Story No. 2: Loveblock
Something’s not right with me. It’s like I can’t feel anything. I’ve gone on probably 23 dates by now. Still nothing. I’ve really liked a lot of the girls, but I haven’t loved any of them. I want to love, so I keep trying. But constantly trying comes with its own set of problems, such as, it’s unclear when I’m supposed to stop trying and admit that I’m not feeling it. Because who knows? Maybe the next picnic at the park, the next dinner, the next happy hour will be the one that throws me head over heels and everything will just click, they way it happens in the movies.
Since head over heels happened only once in my life, and since that’s history, I accept every invitation and agree to every request and make sure sure to put out many invitations and many requests. You never know when the water might start to boil, right? I think Maya Angelou said that. Even then, I keep wondering if something isn’t right with me. Like, what if something is seriously wrong? Things never used to be this way. I was normal once. It went: meet a girl, fall in love, be in love, be happy. Then, out of no where, it went: get heartbroken, feel lonely, be sad. After that, I thought it would go: meet a another girl, fall in love again, be happy. But it’s just sort of been like: meet other girls, feel whatever.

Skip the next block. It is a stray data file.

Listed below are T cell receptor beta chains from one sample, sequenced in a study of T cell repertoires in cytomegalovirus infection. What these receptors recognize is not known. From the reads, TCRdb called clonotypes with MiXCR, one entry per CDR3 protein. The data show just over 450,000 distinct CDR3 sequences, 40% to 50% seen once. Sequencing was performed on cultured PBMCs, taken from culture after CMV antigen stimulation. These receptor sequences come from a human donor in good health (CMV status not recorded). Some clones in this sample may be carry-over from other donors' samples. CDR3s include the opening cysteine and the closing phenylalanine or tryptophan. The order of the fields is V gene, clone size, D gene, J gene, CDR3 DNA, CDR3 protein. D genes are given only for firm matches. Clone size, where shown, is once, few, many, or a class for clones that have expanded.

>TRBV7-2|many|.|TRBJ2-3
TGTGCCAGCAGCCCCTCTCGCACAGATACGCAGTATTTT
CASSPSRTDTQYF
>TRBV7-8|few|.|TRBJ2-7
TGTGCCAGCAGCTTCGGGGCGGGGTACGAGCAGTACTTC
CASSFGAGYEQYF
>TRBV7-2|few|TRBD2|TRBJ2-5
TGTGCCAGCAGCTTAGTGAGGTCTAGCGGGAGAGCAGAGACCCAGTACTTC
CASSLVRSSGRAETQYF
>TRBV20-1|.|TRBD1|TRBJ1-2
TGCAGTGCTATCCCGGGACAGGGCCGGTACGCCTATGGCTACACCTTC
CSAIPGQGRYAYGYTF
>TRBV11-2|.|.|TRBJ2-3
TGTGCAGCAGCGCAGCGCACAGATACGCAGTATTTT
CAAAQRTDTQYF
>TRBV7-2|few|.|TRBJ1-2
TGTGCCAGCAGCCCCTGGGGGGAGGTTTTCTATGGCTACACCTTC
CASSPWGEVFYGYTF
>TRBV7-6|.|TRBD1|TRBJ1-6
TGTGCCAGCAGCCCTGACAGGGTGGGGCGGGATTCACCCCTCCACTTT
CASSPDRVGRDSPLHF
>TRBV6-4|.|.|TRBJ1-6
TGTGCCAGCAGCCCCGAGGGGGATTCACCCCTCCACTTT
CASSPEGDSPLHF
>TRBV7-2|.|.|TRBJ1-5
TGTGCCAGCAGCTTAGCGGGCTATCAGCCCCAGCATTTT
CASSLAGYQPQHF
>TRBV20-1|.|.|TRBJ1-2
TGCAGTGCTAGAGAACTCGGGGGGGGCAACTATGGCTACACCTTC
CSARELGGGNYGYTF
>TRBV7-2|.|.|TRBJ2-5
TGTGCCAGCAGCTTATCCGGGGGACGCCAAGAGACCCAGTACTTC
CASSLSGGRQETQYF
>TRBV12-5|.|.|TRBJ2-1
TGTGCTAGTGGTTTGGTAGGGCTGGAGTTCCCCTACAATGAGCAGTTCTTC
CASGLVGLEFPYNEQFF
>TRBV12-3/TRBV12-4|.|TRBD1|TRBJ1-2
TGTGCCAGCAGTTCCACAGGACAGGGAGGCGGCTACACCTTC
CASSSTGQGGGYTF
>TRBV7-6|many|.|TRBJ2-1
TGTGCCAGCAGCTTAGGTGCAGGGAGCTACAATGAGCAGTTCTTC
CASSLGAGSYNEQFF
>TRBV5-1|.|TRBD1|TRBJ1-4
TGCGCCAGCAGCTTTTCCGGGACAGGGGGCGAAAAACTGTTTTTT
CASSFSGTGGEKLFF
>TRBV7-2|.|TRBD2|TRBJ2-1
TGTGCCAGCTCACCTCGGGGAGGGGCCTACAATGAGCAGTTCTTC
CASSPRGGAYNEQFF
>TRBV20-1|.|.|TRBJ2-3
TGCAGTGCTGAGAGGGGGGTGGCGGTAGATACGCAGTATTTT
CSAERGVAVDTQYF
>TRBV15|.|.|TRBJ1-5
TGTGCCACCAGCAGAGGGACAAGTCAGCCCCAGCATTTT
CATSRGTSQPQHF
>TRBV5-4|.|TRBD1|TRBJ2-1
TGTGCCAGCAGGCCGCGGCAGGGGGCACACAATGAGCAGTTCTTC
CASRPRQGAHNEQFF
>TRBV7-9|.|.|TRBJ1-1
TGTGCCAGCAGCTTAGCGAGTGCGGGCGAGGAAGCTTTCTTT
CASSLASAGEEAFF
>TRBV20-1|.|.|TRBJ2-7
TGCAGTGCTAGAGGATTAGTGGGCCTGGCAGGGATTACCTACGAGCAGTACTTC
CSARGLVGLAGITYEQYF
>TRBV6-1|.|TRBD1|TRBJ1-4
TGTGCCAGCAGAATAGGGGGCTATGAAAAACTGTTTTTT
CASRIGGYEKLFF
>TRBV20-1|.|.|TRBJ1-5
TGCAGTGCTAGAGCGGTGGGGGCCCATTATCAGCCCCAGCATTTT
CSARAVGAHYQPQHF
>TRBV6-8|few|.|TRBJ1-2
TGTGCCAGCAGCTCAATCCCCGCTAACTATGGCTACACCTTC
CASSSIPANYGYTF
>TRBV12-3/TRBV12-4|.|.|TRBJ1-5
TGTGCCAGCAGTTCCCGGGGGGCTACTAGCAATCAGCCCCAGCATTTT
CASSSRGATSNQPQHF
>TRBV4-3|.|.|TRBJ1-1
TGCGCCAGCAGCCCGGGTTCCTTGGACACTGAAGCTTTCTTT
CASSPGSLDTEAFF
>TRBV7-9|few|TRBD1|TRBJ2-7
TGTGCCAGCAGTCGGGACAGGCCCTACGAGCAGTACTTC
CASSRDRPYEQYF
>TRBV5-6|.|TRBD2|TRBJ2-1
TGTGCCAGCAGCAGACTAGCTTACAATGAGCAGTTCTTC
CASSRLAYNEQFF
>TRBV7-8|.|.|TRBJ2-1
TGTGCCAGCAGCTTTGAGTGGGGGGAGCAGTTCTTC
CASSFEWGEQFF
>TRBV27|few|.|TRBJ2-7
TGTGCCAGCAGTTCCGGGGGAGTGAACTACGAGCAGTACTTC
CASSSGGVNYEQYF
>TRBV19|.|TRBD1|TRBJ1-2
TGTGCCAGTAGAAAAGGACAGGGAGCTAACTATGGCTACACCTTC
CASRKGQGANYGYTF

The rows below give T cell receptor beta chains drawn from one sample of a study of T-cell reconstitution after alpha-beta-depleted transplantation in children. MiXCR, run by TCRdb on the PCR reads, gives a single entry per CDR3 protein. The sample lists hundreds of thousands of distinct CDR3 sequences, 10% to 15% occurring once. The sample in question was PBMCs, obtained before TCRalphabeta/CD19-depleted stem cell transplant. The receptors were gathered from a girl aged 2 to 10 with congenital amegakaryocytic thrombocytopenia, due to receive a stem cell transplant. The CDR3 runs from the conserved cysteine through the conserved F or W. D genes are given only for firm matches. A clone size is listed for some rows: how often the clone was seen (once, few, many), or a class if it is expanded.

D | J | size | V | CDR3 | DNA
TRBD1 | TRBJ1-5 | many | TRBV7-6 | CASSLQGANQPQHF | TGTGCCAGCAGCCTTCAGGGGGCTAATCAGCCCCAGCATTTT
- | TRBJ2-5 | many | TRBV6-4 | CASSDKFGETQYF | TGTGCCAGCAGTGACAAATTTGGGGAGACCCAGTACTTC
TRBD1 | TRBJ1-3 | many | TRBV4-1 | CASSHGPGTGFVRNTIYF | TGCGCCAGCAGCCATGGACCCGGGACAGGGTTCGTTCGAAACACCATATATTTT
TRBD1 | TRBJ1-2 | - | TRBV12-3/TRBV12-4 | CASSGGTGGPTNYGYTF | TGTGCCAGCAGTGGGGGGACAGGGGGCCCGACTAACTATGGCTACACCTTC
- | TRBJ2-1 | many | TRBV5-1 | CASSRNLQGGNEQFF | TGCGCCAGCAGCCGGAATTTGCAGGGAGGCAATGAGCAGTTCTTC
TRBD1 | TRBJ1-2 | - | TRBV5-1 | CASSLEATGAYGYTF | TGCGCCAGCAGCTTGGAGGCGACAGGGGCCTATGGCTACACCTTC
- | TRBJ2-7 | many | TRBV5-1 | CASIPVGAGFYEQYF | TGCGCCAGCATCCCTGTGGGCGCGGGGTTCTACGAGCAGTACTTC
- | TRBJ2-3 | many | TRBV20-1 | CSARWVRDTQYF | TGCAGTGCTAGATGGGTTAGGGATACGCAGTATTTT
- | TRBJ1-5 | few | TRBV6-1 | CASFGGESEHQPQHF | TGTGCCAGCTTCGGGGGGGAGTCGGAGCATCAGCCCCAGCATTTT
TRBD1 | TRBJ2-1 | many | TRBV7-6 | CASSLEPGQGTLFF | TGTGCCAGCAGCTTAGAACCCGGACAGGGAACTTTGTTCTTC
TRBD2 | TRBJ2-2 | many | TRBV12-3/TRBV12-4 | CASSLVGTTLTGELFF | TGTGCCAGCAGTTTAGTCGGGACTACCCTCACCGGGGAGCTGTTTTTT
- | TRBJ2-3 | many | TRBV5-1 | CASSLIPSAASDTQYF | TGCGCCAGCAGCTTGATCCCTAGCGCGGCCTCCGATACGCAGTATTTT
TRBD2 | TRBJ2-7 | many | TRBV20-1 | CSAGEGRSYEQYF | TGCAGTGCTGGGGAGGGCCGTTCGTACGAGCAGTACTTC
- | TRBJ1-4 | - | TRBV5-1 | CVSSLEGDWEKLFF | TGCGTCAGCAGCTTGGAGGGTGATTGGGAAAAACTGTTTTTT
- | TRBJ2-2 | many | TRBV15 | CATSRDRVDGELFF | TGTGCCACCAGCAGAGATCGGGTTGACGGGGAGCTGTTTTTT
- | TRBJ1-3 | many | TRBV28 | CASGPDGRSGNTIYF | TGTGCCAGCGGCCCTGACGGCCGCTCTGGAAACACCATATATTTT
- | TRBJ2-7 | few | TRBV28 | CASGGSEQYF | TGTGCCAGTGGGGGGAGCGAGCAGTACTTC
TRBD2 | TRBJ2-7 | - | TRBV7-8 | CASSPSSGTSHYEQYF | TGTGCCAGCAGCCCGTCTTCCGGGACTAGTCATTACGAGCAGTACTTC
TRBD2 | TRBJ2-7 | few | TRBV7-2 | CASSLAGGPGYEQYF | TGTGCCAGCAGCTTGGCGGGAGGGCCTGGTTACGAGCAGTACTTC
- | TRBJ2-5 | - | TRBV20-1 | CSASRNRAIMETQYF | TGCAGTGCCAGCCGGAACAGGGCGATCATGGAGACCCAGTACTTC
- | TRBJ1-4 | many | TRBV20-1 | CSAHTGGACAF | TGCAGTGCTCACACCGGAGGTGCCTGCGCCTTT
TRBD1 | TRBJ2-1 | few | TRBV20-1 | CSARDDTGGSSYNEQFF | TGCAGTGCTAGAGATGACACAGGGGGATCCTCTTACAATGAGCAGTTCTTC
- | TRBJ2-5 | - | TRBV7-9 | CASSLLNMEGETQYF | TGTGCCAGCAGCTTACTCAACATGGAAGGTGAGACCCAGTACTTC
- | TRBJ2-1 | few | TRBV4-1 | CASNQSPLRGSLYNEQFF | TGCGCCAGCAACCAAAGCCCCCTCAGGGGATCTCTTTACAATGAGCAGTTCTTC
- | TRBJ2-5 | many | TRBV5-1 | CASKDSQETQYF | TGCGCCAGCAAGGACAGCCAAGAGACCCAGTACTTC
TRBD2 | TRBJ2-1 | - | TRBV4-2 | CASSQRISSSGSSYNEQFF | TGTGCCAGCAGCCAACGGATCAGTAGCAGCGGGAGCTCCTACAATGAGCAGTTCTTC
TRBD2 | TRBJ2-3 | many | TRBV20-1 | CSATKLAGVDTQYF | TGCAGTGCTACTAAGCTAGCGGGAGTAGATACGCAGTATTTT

I think I know how this happened. After graduating from college and embarking multi-country adventure through the Old World a.k.a Europe, I went back to my hometown to live with my parents, being both jobless and, it follows, penniless. I inventoried the familiars that were still in town and found out that Nick, a guy I knew in high school, was in a similar boat. Nick’s big aim was to become a screenwriter, which gave us good fodder for talk. We started hanging out a bunch, usually at the local bar, and when we’d had enough of that we’d go to his house and and smoke weed or play pool or watch movies, which is where I met Bonita, Nick’s younger sister. She was so beautiful that the first time I saw her, I walked into a wall. I was too focused on her perfect face. Secrecy, we decided, was the only way forward for us, because to tell the truth would have been too complex and not telling the truth nicely intensified things.